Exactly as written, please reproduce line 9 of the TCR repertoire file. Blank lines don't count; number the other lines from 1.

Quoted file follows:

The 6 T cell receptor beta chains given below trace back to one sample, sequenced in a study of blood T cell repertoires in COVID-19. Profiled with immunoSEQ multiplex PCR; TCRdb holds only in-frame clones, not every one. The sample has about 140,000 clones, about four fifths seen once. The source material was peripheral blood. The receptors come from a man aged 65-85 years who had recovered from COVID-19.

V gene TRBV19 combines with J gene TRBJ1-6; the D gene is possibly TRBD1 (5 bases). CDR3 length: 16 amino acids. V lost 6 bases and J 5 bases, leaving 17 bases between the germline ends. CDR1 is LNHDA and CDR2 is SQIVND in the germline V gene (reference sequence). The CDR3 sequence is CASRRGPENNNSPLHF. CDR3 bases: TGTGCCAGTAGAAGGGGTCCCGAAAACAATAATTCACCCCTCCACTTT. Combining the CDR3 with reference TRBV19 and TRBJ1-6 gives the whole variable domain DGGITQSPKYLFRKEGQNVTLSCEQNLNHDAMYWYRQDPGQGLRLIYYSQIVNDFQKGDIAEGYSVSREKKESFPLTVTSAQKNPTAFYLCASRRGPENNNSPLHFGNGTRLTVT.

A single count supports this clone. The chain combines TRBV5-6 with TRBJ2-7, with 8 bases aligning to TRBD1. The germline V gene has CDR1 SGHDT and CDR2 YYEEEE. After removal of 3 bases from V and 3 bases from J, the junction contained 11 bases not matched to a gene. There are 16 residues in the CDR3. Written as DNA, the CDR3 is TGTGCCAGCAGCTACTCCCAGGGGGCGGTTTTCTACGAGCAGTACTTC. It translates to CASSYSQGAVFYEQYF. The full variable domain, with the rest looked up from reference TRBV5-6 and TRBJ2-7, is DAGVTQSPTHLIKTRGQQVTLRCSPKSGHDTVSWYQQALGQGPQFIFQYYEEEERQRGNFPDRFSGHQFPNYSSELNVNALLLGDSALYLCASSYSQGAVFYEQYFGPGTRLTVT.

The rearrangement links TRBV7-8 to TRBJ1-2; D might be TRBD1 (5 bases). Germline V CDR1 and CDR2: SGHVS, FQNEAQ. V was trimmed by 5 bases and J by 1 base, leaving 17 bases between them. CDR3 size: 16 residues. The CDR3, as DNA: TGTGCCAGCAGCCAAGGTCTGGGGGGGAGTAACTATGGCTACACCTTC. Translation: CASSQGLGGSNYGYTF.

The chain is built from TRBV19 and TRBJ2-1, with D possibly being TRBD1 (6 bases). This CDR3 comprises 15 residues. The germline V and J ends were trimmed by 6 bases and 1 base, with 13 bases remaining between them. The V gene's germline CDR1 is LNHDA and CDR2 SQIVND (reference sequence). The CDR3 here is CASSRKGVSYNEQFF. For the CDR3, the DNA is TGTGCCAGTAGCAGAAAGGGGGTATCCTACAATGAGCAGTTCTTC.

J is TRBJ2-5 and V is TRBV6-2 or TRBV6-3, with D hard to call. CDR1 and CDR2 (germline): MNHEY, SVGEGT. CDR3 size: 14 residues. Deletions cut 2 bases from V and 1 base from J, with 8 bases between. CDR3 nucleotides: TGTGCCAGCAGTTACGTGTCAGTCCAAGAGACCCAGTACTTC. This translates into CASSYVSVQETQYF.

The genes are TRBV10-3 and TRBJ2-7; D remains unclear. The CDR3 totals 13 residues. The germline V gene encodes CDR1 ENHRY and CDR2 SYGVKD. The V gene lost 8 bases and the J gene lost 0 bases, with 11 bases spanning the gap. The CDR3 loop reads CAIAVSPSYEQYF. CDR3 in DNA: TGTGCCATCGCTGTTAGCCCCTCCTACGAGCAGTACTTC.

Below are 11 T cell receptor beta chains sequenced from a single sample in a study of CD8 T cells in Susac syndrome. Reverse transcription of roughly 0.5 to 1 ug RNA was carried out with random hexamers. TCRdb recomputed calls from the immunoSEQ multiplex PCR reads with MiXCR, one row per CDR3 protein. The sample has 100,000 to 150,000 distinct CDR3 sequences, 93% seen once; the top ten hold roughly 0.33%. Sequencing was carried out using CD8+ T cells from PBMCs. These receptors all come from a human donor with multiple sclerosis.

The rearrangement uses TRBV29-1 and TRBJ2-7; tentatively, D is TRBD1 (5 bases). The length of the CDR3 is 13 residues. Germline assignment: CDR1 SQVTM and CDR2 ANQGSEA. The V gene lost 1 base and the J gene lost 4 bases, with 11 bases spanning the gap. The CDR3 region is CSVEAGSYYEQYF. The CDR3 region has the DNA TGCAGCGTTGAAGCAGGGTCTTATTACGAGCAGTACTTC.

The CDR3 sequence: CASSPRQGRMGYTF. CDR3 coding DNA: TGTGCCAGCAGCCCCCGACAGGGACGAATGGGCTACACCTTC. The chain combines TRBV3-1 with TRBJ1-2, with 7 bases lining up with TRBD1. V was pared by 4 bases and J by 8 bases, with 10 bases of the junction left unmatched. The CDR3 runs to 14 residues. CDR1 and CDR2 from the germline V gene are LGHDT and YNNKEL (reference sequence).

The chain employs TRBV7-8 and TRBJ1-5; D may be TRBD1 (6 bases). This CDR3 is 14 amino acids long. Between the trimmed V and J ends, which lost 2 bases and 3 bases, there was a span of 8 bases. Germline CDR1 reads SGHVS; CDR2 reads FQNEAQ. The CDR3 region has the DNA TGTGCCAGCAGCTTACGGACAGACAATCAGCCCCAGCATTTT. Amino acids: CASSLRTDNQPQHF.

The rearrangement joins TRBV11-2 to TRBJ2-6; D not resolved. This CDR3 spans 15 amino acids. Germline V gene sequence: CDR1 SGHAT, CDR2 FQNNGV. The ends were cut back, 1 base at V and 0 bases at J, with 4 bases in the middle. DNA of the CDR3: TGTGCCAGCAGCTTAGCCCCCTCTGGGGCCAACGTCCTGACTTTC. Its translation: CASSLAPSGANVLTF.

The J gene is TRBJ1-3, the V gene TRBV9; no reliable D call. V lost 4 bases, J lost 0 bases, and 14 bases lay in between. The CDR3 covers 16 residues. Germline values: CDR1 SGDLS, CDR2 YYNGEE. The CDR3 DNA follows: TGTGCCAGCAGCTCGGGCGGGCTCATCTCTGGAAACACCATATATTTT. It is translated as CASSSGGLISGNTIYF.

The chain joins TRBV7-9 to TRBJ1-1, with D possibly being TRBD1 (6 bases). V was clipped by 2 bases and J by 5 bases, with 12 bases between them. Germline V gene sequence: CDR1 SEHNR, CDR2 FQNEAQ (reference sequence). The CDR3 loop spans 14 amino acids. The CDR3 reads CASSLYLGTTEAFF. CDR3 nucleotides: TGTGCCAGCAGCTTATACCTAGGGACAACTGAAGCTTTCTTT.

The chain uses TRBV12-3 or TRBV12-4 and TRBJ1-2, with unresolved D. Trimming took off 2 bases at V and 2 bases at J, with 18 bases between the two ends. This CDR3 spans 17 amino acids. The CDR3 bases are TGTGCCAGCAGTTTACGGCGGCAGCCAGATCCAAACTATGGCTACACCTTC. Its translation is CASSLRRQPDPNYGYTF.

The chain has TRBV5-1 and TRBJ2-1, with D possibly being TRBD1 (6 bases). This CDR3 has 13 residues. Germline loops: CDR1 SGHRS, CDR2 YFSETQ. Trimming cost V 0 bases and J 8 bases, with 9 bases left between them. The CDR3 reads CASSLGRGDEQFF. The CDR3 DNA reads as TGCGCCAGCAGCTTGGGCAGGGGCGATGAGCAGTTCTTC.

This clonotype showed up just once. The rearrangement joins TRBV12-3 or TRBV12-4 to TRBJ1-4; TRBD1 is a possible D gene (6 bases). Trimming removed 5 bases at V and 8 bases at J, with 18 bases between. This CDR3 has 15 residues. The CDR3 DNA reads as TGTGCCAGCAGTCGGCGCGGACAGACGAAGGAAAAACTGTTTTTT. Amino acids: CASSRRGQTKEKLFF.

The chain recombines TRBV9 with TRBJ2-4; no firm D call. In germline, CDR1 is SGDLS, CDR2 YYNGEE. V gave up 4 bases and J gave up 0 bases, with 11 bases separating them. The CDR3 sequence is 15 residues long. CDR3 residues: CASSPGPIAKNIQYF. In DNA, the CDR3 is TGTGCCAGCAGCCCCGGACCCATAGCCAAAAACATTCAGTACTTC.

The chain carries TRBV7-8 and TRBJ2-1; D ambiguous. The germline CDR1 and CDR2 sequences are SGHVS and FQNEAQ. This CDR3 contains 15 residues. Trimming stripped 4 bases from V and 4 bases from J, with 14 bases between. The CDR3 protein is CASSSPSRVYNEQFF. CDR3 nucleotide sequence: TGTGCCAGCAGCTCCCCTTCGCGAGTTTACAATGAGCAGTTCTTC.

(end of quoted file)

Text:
The rearrangement uses TRBV29-1 and TRBJ2-7; tentatively, D is TRBD1 (5 bases). The length of the CDR3 is 13 residues. Germline assignment: CDR1 SQVTM and CDR2 ANQGSEA. The V gene lost 1 base and the J gene lost 4 bases, with 11 bases spanning the gap. The CDR3 region is CSVEAGSYYEQYF. The CDR3 region has the DNA TGCAGCGTTGAAGCAGGGTCTTATTACGAGCAGTACTTC.